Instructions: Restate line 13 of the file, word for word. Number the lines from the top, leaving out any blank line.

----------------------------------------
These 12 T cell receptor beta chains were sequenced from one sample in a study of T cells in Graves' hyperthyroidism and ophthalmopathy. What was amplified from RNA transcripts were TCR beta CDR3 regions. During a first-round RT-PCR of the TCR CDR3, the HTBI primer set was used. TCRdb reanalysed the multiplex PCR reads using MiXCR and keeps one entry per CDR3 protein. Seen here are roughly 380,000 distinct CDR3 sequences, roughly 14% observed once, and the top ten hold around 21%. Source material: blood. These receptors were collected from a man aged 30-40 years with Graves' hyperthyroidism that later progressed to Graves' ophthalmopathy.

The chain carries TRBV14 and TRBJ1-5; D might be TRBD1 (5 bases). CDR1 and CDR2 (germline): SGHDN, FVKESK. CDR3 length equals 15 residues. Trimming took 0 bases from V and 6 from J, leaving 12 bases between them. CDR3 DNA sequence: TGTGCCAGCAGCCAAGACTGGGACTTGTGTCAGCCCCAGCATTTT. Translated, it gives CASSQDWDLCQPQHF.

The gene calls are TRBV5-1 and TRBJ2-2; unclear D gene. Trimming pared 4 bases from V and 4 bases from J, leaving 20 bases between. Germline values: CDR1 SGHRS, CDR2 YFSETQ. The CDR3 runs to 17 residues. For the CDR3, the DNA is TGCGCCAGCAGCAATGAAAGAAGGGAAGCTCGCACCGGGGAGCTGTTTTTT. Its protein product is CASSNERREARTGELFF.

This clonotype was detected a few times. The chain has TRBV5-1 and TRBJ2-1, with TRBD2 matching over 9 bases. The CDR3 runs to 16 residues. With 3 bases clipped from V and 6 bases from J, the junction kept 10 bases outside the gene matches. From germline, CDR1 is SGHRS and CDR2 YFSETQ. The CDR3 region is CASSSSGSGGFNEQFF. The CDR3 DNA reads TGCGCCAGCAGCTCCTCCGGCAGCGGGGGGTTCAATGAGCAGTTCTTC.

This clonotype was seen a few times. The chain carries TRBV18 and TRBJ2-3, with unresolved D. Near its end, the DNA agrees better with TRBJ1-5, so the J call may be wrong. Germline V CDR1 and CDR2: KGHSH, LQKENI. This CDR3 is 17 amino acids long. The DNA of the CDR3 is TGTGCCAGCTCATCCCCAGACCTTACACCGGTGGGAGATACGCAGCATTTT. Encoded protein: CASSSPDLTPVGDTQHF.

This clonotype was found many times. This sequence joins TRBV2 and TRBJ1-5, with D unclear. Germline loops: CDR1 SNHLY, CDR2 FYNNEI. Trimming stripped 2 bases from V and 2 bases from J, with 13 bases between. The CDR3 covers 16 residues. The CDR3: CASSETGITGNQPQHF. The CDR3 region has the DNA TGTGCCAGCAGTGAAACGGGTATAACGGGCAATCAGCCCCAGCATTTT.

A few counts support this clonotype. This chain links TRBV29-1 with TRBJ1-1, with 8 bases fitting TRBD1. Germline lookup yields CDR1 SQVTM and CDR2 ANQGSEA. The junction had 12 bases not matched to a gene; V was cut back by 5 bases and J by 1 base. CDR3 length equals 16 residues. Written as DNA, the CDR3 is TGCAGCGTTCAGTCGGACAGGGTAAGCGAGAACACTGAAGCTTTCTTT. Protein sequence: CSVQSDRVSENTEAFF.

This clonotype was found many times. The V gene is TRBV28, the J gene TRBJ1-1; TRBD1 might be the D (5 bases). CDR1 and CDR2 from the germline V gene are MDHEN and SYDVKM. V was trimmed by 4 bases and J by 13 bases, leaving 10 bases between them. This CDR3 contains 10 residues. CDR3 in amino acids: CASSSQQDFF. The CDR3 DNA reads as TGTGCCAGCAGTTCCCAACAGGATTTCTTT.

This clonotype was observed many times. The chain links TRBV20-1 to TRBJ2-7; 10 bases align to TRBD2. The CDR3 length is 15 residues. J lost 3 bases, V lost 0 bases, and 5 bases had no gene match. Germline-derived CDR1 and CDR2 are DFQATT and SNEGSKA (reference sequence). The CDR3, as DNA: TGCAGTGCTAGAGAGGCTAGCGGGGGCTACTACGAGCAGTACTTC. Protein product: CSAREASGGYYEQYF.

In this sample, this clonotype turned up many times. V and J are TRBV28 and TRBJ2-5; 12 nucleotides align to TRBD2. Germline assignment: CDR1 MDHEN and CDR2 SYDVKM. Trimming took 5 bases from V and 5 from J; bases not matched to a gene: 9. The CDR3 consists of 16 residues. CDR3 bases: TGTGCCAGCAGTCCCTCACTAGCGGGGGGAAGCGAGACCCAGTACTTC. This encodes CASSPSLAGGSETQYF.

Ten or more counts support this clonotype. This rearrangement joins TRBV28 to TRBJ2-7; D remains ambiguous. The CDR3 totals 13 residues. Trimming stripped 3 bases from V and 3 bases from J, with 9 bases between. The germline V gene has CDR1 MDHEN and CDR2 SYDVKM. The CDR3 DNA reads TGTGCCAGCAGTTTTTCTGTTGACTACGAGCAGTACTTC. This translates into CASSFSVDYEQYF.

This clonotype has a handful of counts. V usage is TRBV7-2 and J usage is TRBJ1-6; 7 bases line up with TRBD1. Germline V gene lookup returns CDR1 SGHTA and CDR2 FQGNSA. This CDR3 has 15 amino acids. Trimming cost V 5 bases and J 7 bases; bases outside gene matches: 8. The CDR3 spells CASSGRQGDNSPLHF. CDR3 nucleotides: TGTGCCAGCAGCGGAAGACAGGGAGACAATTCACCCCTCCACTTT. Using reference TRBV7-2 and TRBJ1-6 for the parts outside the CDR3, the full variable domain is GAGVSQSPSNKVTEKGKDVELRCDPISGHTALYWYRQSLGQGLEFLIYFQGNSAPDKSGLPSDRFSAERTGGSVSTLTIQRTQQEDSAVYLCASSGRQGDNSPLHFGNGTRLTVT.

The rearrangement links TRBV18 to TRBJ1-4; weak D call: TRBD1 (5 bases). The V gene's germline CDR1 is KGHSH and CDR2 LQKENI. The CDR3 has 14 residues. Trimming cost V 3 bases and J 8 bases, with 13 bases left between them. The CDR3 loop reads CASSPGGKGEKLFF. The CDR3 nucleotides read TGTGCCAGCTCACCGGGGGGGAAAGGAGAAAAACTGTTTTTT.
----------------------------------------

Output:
The rearrangement links TRBV18 to TRBJ1-4; weak D call: TRBD1 (5 bases). The V gene's germline CDR1 is KGHSH and CDR2 LQKENI. The CDR3 has 14 residues. Trimming cost V 3 bases and J 8 bases, with 13 bases left between them. The CDR3 loop reads CASSPGGKGEKLFF. The CDR3 nucleotides read TGTGCCAGCTCACCGGGGGGGAAAGGAGAAAAACTGTTTTTT.